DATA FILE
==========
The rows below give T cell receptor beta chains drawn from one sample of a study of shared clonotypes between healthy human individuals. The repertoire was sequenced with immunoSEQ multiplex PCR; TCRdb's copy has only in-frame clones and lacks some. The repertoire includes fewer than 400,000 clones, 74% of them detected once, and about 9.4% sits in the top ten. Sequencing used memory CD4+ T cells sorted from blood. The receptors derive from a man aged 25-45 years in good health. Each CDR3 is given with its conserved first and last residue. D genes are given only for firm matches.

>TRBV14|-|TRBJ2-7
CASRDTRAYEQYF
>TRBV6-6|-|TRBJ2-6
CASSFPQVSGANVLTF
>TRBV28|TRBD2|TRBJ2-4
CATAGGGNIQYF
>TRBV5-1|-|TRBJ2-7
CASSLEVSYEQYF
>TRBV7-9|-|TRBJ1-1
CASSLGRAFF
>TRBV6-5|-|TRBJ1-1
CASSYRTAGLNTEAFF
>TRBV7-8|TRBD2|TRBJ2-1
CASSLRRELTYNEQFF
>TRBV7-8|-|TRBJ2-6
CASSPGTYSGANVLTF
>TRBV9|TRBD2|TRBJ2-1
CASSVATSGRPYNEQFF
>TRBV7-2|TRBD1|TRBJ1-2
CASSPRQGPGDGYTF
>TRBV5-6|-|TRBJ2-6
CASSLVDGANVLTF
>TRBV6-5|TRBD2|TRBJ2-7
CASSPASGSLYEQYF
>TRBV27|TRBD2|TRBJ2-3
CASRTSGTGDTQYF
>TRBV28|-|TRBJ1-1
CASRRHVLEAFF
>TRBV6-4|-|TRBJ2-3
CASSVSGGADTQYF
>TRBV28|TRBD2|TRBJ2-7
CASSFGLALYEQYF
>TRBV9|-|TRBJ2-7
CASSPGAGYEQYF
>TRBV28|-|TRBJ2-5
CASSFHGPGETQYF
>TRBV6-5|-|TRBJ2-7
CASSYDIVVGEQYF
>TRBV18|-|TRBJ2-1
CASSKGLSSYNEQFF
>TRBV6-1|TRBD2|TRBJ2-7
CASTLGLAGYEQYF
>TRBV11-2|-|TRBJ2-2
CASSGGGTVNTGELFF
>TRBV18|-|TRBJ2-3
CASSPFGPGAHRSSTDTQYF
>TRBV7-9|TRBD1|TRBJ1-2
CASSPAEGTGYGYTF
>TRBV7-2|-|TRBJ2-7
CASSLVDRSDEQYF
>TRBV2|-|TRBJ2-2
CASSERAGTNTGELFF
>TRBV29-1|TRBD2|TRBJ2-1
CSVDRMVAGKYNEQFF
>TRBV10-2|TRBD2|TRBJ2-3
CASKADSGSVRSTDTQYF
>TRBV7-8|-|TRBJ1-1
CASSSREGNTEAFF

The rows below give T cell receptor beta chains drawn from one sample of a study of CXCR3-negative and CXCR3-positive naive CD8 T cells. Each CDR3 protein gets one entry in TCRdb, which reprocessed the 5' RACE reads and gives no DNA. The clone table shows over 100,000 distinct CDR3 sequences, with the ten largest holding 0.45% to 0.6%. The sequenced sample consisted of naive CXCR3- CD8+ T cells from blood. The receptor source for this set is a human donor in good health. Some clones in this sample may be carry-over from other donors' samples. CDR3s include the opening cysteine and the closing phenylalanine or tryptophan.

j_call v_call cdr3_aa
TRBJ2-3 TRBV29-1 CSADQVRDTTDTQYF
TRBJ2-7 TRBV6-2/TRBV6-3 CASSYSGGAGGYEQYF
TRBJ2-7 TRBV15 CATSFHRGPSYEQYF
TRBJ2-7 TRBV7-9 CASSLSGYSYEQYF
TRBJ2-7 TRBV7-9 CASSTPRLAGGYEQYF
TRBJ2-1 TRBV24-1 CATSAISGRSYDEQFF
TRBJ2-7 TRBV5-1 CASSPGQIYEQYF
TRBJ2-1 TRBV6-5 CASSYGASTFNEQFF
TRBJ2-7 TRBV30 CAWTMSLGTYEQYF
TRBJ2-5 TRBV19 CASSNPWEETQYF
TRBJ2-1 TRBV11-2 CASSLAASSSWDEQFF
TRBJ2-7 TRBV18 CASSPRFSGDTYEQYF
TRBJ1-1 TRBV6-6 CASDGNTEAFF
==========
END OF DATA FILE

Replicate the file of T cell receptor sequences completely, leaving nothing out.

The rows below give T cell receptor beta chains drawn from one sample of a study of shared clonotypes between healthy human individuals. The repertoire was sequenced with immunoSEQ multiplex PCR; TCRdb's copy has only in-frame clones and lacks some. The repertoire includes fewer than 400,000 clones, 74% of them detected once, and about 9.4% sits in the top ten. Sequencing used memory CD4+ T cells sorted from blood. The receptors derive from a man aged 25-45 years in good health. Each CDR3 is given with its conserved first and last residue. D genes are given only for firm matches.

>TRBV14|-|TRBJ2-7
CASRDTRAYEQYF
>TRBV6-6|-|TRBJ2-6
CASSFPQVSGANVLTF
>TRBV28|TRBD2|TRBJ2-4
CATAGGGNIQYF
>TRBV5-1|-|TRBJ2-7
CASSLEVSYEQYF
>TRBV7-9|-|TRBJ1-1
CASSLGRAFF
>TRBV6-5|-|TRBJ1-1
CASSYRTAGLNTEAFF
>TRBV7-8|TRBD2|TRBJ2-1
CASSLRRELTYNEQFF
>TRBV7-8|-|TRBJ2-6
CASSPGTYSGANVLTF
>TRBV9|TRBD2|TRBJ2-1
CASSVATSGRPYNEQFF
>TRBV7-2|TRBD1|TRBJ1-2
CASSPRQGPGDGYTF
>TRBV5-6|-|TRBJ2-6
CASSLVDGANVLTF
>TRBV6-5|TRBD2|TRBJ2-7
CASSPASGSLYEQYF
>TRBV27|TRBD2|TRBJ2-3
CASRTSGTGDTQYF
>TRBV28|-|TRBJ1-1
CASRRHVLEAFF
>TRBV6-4|-|TRBJ2-3
CASSVSGGADTQYF
>TRBV28|TRBD2|TRBJ2-7
CASSFGLALYEQYF
>TRBV9|-|TRBJ2-7
CASSPGAGYEQYF
>TRBV28|-|TRBJ2-5
CASSFHGPGETQYF
>TRBV6-5|-|TRBJ2-7
CASSYDIVVGEQYF
>TRBV18|-|TRBJ2-1
CASSKGLSSYNEQFF
>TRBV6-1|TRBD2|TRBJ2-7
CASTLGLAGYEQYF
>TRBV11-2|-|TRBJ2-2
CASSGGGTVNTGELFF
>TRBV18|-|TRBJ2-3
CASSPFGPGAHRSSTDTQYF
>TRBV7-9|TRBD1|TRBJ1-2
CASSPAEGTGYGYTF
>TRBV7-2|-|TRBJ2-7
CASSLVDRSDEQYF
>TRBV2|-|TRBJ2-2
CASSERAGTNTGELFF
>TRBV29-1|TRBD2|TRBJ2-1
CSVDRMVAGKYNEQFF
>TRBV10-2|TRBD2|TRBJ2-3
CASKADSGSVRSTDTQYF
>TRBV7-8|-|TRBJ1-1
CASSSREGNTEAFF

The rows below give T cell receptor beta chains drawn from one sample of a study of CXCR3-negative and CXCR3-positive naive CD8 T cells. Each CDR3 protein gets one entry in TCRdb, which reprocessed the 5' RACE reads and gives no DNA. The clone table shows over 100,000 distinct CDR3 sequences, with the ten largest holding 0.45% to 0.6%. The sequenced sample consisted of naive CXCR3- CD8+ T cells from blood. The receptor source for this set is a human donor in good health. Some clones in this sample may be carry-over from other donors' samples. CDR3s include the opening cysteine and the closing phenylalanine or tryptophan.

j_call v_call cdr3_aa
TRBJ2-3 TRBV29-1 CSADQVRDTTDTQYF
TRBJ2-7 TRBV6-2/TRBV6-3 CASSYSGGAGGYEQYF
TRBJ2-7 TRBV15 CATSFHRGPSYEQYF
TRBJ2-7 TRBV7-9 CASSLSGYSYEQYF
TRBJ2-7 TRBV7-9 CASSTPRLAGGYEQYF
TRBJ2-1 TRBV24-1 CATSAISGRSYDEQFF
TRBJ2-7 TRBV5-1 CASSPGQIYEQYF
TRBJ2-1 TRBV6-5 CASSYGASTFNEQFF
TRBJ2-7 TRBV30 CAWTMSLGTYEQYF
TRBJ2-5 TRBV19 CASSNPWEETQYF
TRBJ2-1 TRBV11-2 CASSLAASSSWDEQFF
TRBJ2-7 TRBV18 CASSPRFSGDTYEQYF
TRBJ1-1 TRBV6-6 CASDGNTEAFF